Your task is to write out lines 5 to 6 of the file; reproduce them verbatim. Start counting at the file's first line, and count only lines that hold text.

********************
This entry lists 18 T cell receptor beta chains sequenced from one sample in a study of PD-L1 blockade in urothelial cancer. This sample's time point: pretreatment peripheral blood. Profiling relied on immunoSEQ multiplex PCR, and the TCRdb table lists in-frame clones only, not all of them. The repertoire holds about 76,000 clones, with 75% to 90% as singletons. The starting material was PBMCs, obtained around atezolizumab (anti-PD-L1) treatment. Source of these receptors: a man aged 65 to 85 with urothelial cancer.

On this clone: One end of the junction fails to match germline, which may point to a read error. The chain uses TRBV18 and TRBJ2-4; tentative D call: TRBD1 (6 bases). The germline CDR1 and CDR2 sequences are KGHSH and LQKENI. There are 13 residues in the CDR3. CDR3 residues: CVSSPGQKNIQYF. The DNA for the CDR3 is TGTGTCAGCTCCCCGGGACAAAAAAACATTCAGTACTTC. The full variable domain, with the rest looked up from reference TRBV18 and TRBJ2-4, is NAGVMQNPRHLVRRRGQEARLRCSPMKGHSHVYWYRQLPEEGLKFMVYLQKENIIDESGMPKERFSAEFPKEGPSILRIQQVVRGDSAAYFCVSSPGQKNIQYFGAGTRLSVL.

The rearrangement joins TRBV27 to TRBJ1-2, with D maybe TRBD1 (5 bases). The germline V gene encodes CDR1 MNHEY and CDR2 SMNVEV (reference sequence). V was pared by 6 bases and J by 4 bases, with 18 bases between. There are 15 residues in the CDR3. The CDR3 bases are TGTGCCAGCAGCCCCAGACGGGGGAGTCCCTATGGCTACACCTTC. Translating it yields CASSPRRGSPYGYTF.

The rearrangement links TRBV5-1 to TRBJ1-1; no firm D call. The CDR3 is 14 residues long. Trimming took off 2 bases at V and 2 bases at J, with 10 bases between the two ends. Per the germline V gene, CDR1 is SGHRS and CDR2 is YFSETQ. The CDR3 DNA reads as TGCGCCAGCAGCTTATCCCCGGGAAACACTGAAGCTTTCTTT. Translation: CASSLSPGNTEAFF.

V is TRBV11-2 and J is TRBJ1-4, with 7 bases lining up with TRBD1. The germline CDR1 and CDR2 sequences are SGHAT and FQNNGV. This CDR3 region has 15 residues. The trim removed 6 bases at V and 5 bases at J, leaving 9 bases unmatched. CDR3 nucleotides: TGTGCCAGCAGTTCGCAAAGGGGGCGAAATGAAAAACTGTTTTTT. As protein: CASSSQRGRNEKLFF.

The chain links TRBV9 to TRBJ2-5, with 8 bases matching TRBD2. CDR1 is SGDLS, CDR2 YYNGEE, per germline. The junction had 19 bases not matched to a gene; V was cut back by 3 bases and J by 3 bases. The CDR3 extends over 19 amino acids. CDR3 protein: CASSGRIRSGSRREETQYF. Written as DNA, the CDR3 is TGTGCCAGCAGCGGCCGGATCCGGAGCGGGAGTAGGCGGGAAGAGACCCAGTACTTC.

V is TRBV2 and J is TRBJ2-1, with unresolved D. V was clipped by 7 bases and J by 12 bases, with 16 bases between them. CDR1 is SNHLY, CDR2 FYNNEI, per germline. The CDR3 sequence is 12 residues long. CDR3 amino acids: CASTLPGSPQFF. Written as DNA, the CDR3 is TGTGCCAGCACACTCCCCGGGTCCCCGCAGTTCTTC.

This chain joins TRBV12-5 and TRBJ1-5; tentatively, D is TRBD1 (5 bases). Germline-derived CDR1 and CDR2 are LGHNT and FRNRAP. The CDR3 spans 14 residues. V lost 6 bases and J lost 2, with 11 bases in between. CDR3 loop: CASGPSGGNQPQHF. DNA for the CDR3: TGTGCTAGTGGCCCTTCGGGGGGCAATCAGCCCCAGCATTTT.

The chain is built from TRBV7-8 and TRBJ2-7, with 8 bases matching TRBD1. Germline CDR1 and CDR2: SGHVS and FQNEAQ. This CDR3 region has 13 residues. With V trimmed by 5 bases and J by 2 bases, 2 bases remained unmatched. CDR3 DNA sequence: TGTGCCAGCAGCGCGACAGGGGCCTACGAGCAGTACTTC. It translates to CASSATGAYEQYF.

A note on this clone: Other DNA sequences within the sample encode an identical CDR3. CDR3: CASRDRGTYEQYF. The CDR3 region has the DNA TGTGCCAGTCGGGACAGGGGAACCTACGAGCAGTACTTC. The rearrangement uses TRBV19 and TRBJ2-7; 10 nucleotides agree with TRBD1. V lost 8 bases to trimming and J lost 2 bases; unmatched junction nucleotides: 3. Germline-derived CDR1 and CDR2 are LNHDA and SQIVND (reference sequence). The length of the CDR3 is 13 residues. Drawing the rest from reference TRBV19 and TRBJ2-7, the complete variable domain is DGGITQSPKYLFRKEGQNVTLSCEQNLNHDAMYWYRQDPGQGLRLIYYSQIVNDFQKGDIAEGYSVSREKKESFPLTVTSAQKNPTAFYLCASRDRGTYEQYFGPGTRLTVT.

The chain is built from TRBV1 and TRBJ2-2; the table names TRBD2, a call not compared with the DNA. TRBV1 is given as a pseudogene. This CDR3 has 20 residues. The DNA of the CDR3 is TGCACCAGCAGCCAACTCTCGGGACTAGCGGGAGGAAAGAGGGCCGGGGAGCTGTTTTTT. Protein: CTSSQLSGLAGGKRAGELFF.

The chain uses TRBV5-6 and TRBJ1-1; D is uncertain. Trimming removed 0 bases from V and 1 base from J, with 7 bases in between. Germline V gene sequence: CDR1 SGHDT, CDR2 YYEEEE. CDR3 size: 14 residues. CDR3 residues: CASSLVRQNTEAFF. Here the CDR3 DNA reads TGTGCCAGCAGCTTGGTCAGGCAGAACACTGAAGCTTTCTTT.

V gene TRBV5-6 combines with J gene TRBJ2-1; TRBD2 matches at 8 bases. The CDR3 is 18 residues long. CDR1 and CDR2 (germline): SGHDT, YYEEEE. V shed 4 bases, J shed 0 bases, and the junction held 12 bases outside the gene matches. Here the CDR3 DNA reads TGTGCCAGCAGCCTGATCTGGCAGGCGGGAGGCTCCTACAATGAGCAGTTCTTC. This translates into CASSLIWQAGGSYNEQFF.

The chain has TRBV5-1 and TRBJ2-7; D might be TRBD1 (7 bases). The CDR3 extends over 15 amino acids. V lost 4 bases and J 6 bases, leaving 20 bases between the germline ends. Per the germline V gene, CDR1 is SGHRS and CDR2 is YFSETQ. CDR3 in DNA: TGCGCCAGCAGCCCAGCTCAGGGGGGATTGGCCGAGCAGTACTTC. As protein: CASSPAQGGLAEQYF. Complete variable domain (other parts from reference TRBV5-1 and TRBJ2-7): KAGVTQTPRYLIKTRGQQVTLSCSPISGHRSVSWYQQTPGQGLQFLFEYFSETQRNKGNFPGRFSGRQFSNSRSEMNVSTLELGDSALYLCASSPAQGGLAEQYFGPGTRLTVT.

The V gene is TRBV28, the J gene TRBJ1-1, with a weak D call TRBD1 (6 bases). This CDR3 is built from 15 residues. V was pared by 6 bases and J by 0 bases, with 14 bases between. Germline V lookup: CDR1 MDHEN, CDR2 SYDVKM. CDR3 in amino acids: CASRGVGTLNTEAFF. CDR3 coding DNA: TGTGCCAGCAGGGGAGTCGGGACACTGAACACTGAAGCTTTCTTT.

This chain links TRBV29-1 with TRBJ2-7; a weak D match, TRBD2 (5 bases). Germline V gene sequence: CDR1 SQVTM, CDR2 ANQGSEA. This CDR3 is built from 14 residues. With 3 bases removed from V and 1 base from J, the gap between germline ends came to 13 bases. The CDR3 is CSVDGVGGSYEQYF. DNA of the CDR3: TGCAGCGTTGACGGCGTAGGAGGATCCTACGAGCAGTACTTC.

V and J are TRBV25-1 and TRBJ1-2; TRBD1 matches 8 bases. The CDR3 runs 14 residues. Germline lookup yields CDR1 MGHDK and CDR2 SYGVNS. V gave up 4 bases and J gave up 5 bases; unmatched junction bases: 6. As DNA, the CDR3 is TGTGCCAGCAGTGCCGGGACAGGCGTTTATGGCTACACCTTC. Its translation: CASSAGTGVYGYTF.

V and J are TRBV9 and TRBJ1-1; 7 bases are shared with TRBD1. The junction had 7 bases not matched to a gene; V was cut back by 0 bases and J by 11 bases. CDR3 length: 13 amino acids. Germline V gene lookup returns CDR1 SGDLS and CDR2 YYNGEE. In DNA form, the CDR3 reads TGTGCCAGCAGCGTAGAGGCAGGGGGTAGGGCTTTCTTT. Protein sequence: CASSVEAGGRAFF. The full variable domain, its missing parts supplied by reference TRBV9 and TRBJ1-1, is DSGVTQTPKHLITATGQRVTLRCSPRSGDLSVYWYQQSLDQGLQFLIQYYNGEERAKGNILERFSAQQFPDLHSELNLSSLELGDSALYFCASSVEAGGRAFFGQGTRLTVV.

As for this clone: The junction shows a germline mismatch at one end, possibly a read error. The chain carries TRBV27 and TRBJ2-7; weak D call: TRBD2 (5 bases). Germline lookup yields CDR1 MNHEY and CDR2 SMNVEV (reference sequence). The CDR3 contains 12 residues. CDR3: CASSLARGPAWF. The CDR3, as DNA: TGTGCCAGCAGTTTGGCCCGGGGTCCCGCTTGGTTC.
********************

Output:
V is TRBV11-2 and J is TRBJ1-4, with 7 bases lining up with TRBD1. The germline CDR1 and CDR2 sequences are SGHAT and FQNNGV. This CDR3 region has 15 residues. The trim removed 6 bases at V and 5 bases at J, leaving 9 bases unmatched. CDR3 nucleotides: TGTGCCAGCAGTTCGCAAAGGGGGCGAAATGAAAAACTGTTTTTT. As protein: CASSSQRGRNEKLFF.

The chain links TRBV9 to TRBJ2-5, with 8 bases matching TRBD2. CDR1 is SGDLS, CDR2 YYNGEE, per germline. The junction had 19 bases not matched to a gene; V was cut back by 3 bases and J by 3 bases. The CDR3 extends over 19 amino acids. CDR3 protein: CASSGRIRSGSRREETQYF. Written as DNA, the CDR3 is TGTGCCAGCAGCGGCCGGATCCGGAGCGGGAGTAGGCGGGAAGAGACCCAGTACTTC.